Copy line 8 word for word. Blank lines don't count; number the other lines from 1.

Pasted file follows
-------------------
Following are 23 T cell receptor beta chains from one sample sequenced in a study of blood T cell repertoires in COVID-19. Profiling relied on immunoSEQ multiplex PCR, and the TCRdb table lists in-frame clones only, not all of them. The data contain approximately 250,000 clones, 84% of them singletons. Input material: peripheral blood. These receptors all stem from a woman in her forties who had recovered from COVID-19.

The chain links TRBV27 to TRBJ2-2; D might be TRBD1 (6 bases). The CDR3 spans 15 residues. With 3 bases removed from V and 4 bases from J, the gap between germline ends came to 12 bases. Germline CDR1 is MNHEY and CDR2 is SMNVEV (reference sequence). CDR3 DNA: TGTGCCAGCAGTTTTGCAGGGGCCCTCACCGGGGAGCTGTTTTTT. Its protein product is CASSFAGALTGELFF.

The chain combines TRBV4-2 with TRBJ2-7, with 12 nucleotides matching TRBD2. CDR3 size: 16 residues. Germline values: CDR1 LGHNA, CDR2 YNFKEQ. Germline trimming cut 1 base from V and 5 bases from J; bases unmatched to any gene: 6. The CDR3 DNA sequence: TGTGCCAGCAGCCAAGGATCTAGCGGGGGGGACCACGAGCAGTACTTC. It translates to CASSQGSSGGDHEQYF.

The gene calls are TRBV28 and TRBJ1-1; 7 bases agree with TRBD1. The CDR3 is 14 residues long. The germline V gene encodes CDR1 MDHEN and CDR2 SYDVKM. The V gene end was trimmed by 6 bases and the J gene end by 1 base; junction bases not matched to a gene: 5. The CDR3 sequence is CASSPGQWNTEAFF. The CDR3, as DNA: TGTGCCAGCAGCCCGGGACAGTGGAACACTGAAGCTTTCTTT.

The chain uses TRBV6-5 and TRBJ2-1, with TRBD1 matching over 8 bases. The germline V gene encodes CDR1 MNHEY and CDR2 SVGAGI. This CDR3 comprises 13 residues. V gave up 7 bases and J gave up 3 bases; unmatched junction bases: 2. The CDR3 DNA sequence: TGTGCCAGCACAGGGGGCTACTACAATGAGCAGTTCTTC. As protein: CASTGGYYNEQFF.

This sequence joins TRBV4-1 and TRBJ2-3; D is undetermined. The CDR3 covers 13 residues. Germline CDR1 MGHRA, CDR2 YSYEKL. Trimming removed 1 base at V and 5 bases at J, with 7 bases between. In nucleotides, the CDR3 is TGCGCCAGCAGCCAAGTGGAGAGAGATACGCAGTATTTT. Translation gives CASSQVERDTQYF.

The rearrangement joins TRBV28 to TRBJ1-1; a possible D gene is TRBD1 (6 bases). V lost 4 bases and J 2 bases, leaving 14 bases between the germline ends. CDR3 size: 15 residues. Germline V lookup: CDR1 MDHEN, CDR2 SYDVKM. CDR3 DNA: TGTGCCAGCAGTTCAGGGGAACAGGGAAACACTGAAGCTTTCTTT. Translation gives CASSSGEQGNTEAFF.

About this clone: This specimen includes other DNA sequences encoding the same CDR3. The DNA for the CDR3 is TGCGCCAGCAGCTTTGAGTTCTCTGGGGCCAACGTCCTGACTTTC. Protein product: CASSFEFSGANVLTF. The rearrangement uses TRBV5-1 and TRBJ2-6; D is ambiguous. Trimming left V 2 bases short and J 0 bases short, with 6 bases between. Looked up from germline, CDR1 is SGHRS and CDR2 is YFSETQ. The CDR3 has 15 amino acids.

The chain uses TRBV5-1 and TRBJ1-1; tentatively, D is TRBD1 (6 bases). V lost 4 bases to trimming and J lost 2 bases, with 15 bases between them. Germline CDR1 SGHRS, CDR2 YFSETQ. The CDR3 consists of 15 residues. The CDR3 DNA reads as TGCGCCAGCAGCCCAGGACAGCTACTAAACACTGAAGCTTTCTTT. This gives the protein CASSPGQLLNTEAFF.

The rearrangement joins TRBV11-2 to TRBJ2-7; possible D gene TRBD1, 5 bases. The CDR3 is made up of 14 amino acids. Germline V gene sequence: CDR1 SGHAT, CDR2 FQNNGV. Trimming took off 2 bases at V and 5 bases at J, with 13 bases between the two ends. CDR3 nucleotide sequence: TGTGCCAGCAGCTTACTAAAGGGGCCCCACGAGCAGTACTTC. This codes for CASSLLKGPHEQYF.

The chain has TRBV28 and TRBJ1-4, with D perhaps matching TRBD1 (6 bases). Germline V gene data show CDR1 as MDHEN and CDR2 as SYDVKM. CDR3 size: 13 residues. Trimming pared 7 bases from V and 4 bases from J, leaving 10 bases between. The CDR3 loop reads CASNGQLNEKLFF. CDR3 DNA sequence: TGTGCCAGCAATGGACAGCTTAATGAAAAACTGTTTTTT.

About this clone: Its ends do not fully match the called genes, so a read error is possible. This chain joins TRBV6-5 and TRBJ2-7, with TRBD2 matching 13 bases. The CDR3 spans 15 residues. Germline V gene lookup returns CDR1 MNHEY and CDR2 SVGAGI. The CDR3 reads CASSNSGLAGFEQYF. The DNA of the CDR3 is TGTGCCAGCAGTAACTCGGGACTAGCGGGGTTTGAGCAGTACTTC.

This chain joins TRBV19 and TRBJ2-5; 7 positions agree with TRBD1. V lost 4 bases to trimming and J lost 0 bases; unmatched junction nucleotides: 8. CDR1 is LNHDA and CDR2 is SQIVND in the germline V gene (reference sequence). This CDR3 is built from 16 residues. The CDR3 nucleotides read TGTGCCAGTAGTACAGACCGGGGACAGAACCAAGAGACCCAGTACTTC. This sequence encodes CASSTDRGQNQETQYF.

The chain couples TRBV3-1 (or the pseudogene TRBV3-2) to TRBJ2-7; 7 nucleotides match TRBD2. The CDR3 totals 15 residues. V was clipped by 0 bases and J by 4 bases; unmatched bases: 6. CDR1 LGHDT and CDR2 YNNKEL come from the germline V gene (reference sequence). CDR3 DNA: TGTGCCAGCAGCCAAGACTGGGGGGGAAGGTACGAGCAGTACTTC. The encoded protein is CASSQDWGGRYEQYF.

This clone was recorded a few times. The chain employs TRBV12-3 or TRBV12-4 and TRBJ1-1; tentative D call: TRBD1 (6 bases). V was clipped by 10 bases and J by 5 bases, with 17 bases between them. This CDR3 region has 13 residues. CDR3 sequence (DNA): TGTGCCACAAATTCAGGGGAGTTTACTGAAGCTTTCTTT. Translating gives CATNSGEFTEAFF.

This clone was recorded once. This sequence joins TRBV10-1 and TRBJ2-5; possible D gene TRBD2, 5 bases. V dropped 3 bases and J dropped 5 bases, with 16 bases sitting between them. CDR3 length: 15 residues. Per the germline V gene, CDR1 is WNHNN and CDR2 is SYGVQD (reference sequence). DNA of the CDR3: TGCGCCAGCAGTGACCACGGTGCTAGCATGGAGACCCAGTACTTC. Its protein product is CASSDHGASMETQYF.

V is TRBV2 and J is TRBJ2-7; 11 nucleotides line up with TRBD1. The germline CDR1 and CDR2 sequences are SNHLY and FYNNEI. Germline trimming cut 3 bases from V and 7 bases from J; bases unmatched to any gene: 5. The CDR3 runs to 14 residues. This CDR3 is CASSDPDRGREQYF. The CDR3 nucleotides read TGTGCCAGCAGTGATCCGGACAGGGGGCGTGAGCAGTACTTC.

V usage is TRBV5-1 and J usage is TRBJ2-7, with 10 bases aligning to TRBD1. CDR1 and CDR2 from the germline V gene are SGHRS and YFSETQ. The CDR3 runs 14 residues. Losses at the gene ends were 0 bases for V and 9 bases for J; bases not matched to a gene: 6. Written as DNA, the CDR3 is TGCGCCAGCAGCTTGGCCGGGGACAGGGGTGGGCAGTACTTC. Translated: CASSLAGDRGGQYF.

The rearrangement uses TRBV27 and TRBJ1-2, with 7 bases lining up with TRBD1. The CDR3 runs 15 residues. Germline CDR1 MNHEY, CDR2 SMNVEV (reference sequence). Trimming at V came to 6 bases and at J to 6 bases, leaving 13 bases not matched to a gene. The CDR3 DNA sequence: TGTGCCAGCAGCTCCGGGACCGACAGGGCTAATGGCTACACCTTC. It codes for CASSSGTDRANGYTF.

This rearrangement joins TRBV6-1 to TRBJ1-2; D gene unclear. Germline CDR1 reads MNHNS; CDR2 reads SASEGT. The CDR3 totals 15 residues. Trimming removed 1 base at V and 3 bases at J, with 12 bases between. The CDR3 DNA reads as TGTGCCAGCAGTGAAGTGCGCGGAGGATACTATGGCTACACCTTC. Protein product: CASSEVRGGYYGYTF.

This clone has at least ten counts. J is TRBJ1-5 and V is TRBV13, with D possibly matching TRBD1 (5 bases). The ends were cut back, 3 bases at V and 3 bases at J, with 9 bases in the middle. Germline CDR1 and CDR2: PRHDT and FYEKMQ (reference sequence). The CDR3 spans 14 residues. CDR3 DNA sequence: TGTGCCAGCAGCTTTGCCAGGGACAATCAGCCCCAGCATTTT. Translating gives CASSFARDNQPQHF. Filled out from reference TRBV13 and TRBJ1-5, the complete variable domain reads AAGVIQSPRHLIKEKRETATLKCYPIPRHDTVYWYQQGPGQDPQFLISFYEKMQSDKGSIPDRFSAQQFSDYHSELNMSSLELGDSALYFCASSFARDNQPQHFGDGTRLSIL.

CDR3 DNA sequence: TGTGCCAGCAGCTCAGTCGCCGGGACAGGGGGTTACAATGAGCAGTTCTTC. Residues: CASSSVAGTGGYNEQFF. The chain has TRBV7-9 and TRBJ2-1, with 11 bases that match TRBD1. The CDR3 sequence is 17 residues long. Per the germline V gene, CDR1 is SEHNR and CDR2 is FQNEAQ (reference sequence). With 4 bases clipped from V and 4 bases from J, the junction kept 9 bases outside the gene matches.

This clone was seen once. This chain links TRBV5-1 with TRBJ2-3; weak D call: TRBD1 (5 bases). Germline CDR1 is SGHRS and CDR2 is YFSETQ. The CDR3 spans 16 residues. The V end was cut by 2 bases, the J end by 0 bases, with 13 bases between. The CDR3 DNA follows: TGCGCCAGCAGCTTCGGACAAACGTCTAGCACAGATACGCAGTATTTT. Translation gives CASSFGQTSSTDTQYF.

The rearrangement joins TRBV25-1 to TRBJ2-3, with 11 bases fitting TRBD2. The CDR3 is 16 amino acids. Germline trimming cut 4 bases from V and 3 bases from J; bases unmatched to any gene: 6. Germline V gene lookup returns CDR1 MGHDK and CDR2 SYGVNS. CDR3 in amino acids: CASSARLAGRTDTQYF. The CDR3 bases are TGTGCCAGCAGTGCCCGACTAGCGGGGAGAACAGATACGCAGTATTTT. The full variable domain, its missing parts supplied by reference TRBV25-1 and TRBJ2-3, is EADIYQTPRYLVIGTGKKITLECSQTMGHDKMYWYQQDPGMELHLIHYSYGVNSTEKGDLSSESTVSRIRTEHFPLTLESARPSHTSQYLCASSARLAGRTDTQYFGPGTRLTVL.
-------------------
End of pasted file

About this clone: This specimen includes other DNA sequences encoding the same CDR3. The DNA for the CDR3 is TGCGCCAGCAGCTTTGAGTTCTCTGGGGCCAACGTCCTGACTTTC. Protein product: CASSFEFSGANVLTF. The rearrangement uses TRBV5-1 and TRBJ2-6; D is ambiguous. Trimming left V 2 bases short and J 0 bases short, with 6 bases between. Looked up from germline, CDR1 is SGHRS and CDR2 is YFSETQ. The CDR3 has 15 amino acids.